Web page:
Population and People
Myanmar's population is about 60 million and expanding rapidly. Bamar or Burmans make up nearly 70% of the population, while a variety of other ethnic groups make up the rest. They include a diverse group of Kachin, Karen, Mon, Rakhine, Shan and Wa, plus a sizeable number of regional migrants such as Chinese, Indian and Thai.
Myanmar's national language is Burmese, also known as Bamar. English is the first foreign language among the wider population, although Chinese is also widely spoken in urban areas and Thai is quite well understood in Eastern Myanmar.
Myanmar's official religion is Theravada Buddhism. It was introduced in Burma from the 6th century, but was only adopted nationwide from the 11th century. It is enhanced by traditional animist beliefs and Brahmanist practices long imported from India to form a fusion religion. Nat worship or the worship of spirits is also very common in Myanmar. There are also sizeable minorities of Muslims, predominantly in the west, and Christians, scattered throughout the country but particularly in ethnic minority regions.
No vaccinations are required for entry into Myanmar. However, it is recommended that all visitors be innoculated against typhoid, tetanus, and hepatitis A and B. It is not wise to drink tap water. Prescription drugs are obtainable in urban areas. Precautions against malaria are not necessary for Yangon and Mandalay and other major urban areas, but are recommended when visiting remoter provinces. Travellers should consult their doctor or travel centre before leaving for Myanmar.
Rice and noodles are the staple diet for most Burmese. Local specialities include curries, a variety of soups, and traditional beef, pork and poultry dishes. Fresh seafood is also available and is especially popular with visitors travelling to the coast. Chinese, Indian and Shan cuisine are also common in Myanmar, as is a variety of western cuisine which can be found in abundance in Yangon and Mandalay.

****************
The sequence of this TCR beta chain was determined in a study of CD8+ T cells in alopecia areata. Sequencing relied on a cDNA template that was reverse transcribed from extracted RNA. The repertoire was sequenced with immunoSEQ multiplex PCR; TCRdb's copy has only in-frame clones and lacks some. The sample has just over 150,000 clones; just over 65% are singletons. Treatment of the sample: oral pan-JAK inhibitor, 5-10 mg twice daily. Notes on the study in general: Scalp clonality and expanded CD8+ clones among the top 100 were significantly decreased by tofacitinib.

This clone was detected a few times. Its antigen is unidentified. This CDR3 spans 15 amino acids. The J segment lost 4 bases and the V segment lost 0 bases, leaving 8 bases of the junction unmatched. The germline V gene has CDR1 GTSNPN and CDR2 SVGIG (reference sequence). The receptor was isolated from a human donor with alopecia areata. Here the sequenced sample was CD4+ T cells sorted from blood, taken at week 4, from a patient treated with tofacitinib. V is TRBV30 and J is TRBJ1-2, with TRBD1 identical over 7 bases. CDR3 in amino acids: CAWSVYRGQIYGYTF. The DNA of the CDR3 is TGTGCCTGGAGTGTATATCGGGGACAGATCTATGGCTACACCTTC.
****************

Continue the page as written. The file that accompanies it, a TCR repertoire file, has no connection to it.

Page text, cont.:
All urban areas have minimum electricity (230 volts). Many places are equipped with private power generators. Most sockets found in hotels are French-style two-pin or British style three-pin, but larger hotels can provide an adaptor on request.
Myanmar offers a wide range of handicrafts, such as silverware, pottery and jewellry. Religious themes and scenes of daily life feature strongly in oil paintings and intricate carvings made from sandstone, marble and some of the country's tropical hardwoods. Perhaps most attractive to visitors is the exquisite lacquerware finished in Burmese patterns. Also popular are the colourful puppets. In true Asian tradition, open marketplaces are an integral part of Burmese life. These markets sell everything from mainstream and exotic foods, clothes and electrical appliances, to hundreds of longyi, the multi-purpose sarong worn by many Burmese women and men. Even for non-shoppers, the markets offer a fascinating glimpse of daily life and culture. Bargaining is possible in markets and with street sellers where no fixed prices are displayed.
There are currently two international gateways to Myanmar. Yangon International Airport serves the capital of Yangon and Mandalay International Airport acts as a popular gateway to the northern areas of Myanmar.
Airlines currently servicing Myanmar include local carriers Myanmar Airways International, Air Bagan and Mandalay Air, as well as international carriers Thai Airways, Bangkok Airways, Silk Air, Malaysia Airlines, Vietnam Airlines, Air China, Air India, China Airlines, . There are also several budget airlines, including Air Asia and Jetstar Asia.
Direct flights to Myanmar are available from Bangkok, Saigon, Hanoi, Singapore, Kuala Lumpur, Beijing, Kolkata and Taipei.
Domestic flights are available between Yangon and a number of provincial destinations. Most popular is the circular route through Bagan, Mandalay and Inle Lake, operated by Mandalay Air and Air Bagan. It is also possible to fly to Bhamo, Kengtung, Lashio, Mawlamyine, Myitkyina, Nay Pyi Taw, Pathein, Putao, Sittwe (for Mrauk U) and Thandwe (for Ngapali Beach). Hanuman does not recommend travel with Myanma Airways, both due to its safety record and government ownership. Air Mandalay is probably the best all-rounder, although Air Bagan also has a very modern fleet.
US$10 for international flights from Yangon or Mandalay, payable in cash on departure. There is no departure tax for domestic flights.
Passports & Visas
One-month tourist visas, costing US$20 and requiring one passport-sized photograph, are available through Myanmar embassies and consulates worldwide.
Visas on arrival have been trialled on certain routes, including arrivals from Phnom Penh and Siem Reap, as well as Guangzhou..
The Kyat is Cambodia's official currency (US $1 = 818 kyat), but US dollars are widely accepted.. International credit cards such as Visa and Mastercard are not widely accepted and ATMs are in short supply. It is advisable for guests to use US dollars cash for convenience, but only clean bank notes from 2006 onwards are acceptable. However, it is to be hoped that all this will change with the economic liberlisation and political reform process that began in 2011.